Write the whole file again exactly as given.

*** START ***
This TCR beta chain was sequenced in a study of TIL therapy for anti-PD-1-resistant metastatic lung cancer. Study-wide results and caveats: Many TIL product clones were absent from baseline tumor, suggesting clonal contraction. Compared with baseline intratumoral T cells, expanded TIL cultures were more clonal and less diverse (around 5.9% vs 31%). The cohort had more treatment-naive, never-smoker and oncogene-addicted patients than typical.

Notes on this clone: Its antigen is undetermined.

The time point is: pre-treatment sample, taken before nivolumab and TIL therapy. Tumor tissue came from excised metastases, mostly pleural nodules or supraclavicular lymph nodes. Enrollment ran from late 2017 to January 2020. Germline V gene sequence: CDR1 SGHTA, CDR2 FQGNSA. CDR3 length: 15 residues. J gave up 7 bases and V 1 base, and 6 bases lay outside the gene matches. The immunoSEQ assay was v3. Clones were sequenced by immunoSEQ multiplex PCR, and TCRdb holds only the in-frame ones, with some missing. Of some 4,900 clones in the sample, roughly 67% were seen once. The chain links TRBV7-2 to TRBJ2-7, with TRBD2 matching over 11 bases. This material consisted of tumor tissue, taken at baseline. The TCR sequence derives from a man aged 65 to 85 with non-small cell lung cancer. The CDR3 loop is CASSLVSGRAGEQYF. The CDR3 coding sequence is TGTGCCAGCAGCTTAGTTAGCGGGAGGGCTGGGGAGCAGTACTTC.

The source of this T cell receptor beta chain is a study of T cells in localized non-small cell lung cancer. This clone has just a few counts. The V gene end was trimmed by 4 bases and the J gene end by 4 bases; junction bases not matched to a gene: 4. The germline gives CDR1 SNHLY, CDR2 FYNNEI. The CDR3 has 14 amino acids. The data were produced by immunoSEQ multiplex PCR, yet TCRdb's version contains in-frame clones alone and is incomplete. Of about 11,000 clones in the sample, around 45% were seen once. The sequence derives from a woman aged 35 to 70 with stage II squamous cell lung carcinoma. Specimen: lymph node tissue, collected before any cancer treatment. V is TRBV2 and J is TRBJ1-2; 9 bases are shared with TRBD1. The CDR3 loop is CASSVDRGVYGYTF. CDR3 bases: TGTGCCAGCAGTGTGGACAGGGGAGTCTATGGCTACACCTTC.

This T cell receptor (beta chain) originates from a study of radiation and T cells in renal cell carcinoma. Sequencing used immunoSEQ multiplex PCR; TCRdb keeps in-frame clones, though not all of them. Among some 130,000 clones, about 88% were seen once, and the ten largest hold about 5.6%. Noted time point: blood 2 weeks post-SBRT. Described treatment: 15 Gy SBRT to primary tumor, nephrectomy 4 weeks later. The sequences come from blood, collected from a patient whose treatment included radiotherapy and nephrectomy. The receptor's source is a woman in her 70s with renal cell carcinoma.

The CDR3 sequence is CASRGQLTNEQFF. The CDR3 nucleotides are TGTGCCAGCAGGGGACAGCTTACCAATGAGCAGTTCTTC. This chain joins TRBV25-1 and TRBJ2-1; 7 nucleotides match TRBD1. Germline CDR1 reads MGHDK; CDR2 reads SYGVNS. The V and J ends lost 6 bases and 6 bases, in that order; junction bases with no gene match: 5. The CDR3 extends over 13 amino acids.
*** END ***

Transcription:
This TCR beta chain was sequenced in a study of TIL therapy for anti-PD-1-resistant metastatic lung cancer. Study-wide results and caveats: Many TIL product clones were absent from baseline tumor, suggesting clonal contraction. Compared with baseline intratumoral T cells, expanded TIL cultures were more clonal and less diverse (around 5.9% vs 31%). The cohort had more treatment-naive, never-smoker and oncogene-addicted patients than typical.

Notes on this clone: Its antigen is undetermined.

The time point is: pre-treatment sample, taken before nivolumab and TIL therapy. Tumor tissue came from excised metastases, mostly pleural nodules or supraclavicular lymph nodes. Enrollment ran from late 2017 to January 2020. Germline V gene sequence: CDR1 SGHTA, CDR2 FQGNSA. CDR3 length: 15 residues. J gave up 7 bases and V 1 base, and 6 bases lay outside the gene matches. The immunoSEQ assay was v3. Clones were sequenced by immunoSEQ multiplex PCR, and TCRdb holds only the in-frame ones, with some missing. Of some 4,900 clones in the sample, roughly 67% were seen once. The chain links TRBV7-2 to TRBJ2-7, with TRBD2 matching over 11 bases. This material consisted of tumor tissue, taken at baseline. The TCR sequence derives from a man aged 65 to 85 with non-small cell lung cancer. The CDR3 loop is CASSLVSGRAGEQYF. The CDR3 coding sequence is TGTGCCAGCAGCTTAGTTAGCGGGAGGGCTGGGGAGCAGTACTTC.

The source of this T cell receptor beta chain is a study of T cells in localized non-small cell lung cancer. This clone has just a few counts. The V gene end was trimmed by 4 bases and the J gene end by 4 bases; junction bases not matched to a gene: 4. The germline gives CDR1 SNHLY, CDR2 FYNNEI. The CDR3 has 14 amino acids. The data were produced by immunoSEQ multiplex PCR, yet TCRdb's version contains in-frame clones alone and is incomplete. Of about 11,000 clones in the sample, around 45% were seen once. The sequence derives from a woman aged 35 to 70 with stage II squamous cell lung carcinoma. Specimen: lymph node tissue, collected before any cancer treatment. V is TRBV2 and J is TRBJ1-2; 9 bases are shared with TRBD1. The CDR3 loop is CASSVDRGVYGYTF. CDR3 bases: TGTGCCAGCAGTGTGGACAGGGGAGTCTATGGCTACACCTTC.

This T cell receptor (beta chain) originates from a study of radiation and T cells in renal cell carcinoma. Sequencing used immunoSEQ multiplex PCR; TCRdb keeps in-frame clones, though not all of them. Among some 130,000 clones, about 88% were seen once, and the ten largest hold about 5.6%. Noted time point: blood 2 weeks post-SBRT. Described treatment: 15 Gy SBRT to primary tumor, nephrectomy 4 weeks later. The sequences come from blood, collected from a patient whose treatment included radiotherapy and nephrectomy. The receptor's source is a woman in her 70s with renal cell carcinoma.

The CDR3 sequence is CASRGQLTNEQFF. The CDR3 nucleotides are TGTGCCAGCAGGGGACAGCTTACCAATGAGCAGTTCTTC. This chain joins TRBV25-1 and TRBJ2-1; 7 nucleotides match TRBD1. Germline CDR1 reads MGHDK; CDR2 reads SYGVNS. The V and J ends lost 6 bases and 6 bases, in that order; junction bases with no gene match: 5. The CDR3 extends over 13 amino acids.